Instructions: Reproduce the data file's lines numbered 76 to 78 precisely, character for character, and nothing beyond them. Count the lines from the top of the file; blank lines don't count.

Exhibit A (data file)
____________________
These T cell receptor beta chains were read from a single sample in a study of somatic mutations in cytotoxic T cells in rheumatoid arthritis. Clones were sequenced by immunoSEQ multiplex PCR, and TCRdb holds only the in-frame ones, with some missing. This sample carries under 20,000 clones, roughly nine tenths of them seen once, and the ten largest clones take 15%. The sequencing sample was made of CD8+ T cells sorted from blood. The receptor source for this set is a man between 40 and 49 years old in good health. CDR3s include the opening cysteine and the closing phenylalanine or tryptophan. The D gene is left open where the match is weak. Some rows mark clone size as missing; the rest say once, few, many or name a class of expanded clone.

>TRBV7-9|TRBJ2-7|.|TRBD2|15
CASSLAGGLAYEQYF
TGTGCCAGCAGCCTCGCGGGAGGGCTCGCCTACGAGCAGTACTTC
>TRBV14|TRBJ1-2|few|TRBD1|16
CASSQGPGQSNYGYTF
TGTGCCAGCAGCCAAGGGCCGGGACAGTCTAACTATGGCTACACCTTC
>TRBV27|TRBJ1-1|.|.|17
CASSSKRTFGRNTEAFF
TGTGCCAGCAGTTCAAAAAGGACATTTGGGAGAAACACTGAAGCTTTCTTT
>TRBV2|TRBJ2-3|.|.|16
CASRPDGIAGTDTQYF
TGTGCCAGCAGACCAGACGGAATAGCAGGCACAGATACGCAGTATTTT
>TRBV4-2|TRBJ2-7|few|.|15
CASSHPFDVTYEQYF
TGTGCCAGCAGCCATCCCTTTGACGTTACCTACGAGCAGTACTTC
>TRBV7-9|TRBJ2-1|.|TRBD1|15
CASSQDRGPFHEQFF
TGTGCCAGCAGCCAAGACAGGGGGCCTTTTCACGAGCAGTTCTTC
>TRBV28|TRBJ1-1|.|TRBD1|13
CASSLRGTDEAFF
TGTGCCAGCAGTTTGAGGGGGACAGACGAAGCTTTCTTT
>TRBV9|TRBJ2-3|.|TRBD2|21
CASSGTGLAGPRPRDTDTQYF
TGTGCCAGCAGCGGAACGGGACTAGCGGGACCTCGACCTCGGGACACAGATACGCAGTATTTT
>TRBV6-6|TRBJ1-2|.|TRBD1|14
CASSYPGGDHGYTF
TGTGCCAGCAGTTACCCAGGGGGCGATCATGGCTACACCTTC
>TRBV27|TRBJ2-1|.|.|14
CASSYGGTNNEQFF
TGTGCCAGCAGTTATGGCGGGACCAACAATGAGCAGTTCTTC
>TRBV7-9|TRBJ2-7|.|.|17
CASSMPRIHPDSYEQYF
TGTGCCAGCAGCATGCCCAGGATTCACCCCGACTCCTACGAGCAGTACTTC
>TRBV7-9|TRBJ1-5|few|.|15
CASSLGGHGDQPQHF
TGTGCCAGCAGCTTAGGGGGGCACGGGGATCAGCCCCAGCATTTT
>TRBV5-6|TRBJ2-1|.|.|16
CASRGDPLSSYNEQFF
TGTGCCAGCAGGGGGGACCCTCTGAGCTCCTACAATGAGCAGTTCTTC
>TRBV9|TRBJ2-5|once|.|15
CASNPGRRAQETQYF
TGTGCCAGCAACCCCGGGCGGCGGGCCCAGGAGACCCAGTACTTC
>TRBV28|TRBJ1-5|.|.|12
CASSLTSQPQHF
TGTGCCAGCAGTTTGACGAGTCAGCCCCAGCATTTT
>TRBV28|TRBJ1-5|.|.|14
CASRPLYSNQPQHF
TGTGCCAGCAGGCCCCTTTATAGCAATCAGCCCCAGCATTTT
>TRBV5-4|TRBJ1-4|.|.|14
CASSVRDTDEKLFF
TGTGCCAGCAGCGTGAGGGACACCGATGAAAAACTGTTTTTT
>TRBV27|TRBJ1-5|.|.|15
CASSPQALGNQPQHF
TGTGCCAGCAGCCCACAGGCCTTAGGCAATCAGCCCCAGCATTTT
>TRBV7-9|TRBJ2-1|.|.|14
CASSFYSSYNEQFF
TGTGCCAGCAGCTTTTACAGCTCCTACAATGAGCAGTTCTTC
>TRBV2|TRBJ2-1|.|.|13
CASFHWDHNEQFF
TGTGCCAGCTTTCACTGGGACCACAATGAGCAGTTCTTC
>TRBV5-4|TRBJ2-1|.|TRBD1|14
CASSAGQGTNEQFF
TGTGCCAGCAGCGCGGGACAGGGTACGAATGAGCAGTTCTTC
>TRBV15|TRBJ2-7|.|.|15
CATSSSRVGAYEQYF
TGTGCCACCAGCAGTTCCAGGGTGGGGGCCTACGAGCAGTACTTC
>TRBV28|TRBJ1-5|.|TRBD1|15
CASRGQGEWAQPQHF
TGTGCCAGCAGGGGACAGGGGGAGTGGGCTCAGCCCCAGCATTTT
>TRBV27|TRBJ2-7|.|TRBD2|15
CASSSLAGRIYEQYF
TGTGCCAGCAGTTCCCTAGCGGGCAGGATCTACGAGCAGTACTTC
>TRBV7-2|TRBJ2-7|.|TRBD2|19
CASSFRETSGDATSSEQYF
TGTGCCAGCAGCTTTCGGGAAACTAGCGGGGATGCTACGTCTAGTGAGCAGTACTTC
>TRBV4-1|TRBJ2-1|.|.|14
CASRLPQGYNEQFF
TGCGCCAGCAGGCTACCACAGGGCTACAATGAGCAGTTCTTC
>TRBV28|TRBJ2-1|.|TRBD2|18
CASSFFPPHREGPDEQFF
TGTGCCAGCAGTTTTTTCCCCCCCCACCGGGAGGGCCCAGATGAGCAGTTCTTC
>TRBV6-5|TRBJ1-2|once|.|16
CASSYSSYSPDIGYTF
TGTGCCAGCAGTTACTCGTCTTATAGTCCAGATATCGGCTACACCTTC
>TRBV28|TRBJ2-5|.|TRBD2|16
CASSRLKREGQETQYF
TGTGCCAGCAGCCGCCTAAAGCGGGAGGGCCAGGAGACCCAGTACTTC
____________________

TGTGCCAGCAGCTTTCGGGAAACTAGCGGGGATGCTACGTCTAGTGAGCAGTACTTC
>TRBV4-1|TRBJ2-1|.|.|14
CASRLPQGYNEQFF